Walking the Capital Ring - Section 15

Section 15

In this last section, we walked around London City airport. Well, sorta. Starting off at Beckton Park, and its Jake Russell Walk we started the last section of the Capital Ring. After Beckton Park, we walked through new Beckton Park as well, before coming to Cyprus DLR station.

The Capital Ring as mapped on OpenStreetMap, diverged from the route on the TFL site, and the signage on the ground. Instead of following the Royal Albert Way, it no goes through the University of East London and along the Royal Albert Dock for a while. I can imagine this being a little nicer than a dual carriage way.

At the end of the path along the dock, we had a little stint through an industrial estate, with a radar mast in sight at the end. The radar mast was straight on the Thames, and that point ended up being the furthest East on the Capital Ring: Galleons Point. The tide on the Thames was low, exposing loads of shopping trolleys and other rubbish.

From there, we crossed two sets of locks. A small one, and the much larger King George the 5th lock. Galleons Point is another new development. Now along the Thames, we passed by the Royal Victoria Gardens and ended up at North Woolwich.

The old station at North Woolwich at one time housed a museum, but that is now closed. Close behind it are Crossrail works, where a tunnel under the Thames for the new railway starts.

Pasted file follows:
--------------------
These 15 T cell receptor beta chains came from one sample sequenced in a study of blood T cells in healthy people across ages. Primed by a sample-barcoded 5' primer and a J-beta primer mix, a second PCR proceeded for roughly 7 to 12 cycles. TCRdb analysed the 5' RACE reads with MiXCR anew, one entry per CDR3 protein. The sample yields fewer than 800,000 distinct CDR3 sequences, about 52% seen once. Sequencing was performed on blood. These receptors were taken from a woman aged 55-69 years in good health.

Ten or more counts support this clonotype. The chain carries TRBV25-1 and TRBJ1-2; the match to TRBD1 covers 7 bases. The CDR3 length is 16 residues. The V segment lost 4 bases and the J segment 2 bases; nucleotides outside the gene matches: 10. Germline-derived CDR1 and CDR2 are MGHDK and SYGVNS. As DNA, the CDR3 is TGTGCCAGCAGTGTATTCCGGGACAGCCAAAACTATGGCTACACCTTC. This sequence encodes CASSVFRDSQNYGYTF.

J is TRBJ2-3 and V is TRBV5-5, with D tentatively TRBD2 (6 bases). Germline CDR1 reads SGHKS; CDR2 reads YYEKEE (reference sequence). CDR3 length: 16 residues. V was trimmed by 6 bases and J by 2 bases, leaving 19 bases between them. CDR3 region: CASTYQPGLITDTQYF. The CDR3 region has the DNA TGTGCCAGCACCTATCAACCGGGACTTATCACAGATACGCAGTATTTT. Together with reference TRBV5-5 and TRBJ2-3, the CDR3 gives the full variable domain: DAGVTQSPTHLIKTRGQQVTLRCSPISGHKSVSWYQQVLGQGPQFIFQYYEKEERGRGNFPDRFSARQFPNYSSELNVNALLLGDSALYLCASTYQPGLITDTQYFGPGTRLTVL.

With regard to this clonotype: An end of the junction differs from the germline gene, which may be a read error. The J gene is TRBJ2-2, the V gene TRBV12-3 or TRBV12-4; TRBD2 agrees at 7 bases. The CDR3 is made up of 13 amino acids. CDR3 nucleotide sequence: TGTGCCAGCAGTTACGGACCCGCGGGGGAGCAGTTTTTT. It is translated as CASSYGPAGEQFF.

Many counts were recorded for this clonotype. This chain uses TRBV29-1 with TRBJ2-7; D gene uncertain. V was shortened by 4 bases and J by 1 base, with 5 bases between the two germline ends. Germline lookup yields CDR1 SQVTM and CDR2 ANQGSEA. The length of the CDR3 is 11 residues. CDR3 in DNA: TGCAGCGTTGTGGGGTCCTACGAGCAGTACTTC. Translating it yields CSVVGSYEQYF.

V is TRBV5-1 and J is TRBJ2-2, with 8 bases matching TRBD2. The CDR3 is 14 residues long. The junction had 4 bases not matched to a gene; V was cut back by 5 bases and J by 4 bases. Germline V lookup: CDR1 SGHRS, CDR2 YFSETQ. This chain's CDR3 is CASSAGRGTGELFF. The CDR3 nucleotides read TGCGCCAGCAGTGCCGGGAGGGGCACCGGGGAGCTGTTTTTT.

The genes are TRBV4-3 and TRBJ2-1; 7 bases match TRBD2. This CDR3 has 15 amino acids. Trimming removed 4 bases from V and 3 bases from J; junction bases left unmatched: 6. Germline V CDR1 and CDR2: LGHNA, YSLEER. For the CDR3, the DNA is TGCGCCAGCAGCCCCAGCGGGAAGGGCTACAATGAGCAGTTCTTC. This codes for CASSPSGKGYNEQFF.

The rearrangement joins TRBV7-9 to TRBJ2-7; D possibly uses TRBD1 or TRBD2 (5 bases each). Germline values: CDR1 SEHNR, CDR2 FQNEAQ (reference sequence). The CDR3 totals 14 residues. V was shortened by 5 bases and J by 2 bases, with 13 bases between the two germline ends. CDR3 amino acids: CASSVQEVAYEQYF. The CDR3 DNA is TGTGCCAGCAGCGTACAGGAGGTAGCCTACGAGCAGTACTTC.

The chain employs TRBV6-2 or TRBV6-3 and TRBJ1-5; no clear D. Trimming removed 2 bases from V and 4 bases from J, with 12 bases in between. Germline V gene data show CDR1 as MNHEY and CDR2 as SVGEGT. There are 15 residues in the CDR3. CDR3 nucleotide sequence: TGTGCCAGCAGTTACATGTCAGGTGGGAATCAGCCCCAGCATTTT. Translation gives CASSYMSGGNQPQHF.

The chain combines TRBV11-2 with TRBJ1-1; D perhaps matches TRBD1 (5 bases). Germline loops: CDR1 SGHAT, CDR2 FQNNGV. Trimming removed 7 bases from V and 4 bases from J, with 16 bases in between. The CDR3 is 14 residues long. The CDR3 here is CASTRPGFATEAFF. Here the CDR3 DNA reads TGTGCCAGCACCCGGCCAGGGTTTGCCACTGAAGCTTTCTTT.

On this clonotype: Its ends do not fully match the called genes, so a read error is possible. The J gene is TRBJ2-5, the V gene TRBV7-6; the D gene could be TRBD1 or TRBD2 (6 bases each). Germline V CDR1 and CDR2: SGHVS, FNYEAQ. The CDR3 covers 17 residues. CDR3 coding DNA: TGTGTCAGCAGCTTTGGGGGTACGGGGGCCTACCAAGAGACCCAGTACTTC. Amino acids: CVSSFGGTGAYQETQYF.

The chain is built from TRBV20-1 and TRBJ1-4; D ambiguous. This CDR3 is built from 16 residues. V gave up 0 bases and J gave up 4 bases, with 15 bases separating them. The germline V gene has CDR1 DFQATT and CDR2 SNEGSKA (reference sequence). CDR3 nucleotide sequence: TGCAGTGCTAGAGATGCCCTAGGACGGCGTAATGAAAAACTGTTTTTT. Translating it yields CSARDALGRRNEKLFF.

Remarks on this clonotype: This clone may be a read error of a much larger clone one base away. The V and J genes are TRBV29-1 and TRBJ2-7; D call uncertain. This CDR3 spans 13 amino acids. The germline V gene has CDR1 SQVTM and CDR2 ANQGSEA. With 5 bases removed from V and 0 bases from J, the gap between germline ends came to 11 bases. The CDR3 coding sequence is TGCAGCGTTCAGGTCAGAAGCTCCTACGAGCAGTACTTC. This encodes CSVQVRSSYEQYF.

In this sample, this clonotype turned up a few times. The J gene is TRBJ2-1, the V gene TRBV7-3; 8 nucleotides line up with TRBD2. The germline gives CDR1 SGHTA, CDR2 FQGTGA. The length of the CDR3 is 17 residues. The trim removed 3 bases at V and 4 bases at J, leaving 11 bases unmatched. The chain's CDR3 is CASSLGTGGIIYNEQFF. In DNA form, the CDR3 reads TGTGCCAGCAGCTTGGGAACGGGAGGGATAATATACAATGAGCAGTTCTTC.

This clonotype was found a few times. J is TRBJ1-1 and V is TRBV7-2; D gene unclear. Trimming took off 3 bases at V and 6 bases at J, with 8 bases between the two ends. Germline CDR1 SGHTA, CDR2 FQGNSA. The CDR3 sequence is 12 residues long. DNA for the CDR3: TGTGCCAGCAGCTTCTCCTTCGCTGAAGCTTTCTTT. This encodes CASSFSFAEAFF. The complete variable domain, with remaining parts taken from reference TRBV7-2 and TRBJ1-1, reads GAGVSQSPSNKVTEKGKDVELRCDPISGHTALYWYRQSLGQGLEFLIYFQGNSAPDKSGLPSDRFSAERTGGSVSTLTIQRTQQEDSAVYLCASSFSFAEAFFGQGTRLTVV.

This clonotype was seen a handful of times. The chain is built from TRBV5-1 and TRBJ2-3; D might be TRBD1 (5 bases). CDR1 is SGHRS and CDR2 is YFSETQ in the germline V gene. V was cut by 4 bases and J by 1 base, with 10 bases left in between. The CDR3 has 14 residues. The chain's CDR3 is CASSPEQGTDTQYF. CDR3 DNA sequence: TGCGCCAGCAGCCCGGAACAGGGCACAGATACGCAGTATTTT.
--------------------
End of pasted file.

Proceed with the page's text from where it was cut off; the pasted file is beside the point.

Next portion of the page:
At this point, we could have taken the ferry across to Woolwich, and the end of the Capital Ring. Instead, we decided to walk through the Woolwich Foot Tunnel. This and the Greenwich Foot Tunnel are the only two pedestrian only tunnels under the Thames, built in the early 1900s. Apparently, photography is forbidden, but I only found that out while writing up this blog post!

At the other end of the tunnel, we walked the last 50 meters to the end of the section, and with that, the Capital Ring!

Route (with GPX)

Waymarked Trails

Time

1h 12m 14s

Distance

5.88 km

Average Heart Rate

105 bpm

Calories Burned

659 cal

For the full photo series, see my Flickr set.

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Walking the Capital Ring - Section 14

Section 14

Upon setting off on the penultimate section, we quickly looped around the Olympic Station, now the London Station, home of West Ham. There is a lot of new landscaping, that's not quite finished yet around here. We left the Lee soon enough, and walked towards Stratford High Street. There Crossrail work near Pudding Mill Lane station, where the Ring was diverted along an industrial estate. This was badly signposted. I've updated OpenStreetMap with the current route, but it will have to be redone once the works are over. Once they are, it should be easy enough to navigate from Victoria Walk to the Greenway.

In our case, we had to spend a little bit of time to fine the Greenway, but once we got there it was a very easy route. In fact, for 80% of this section, you walk in a straight line over the Greenway.

Near the start of the Greenway, the walk goes past the Abbey Mills Pumping Station, which has been pumping sewage around since the 1860s. As a matter of fact, the Greenway that we were walking on, is actually a long footpath and cycleway on top of the Northern Outfall Sewer. This then also explained the nice fragrances along this stretch of the route...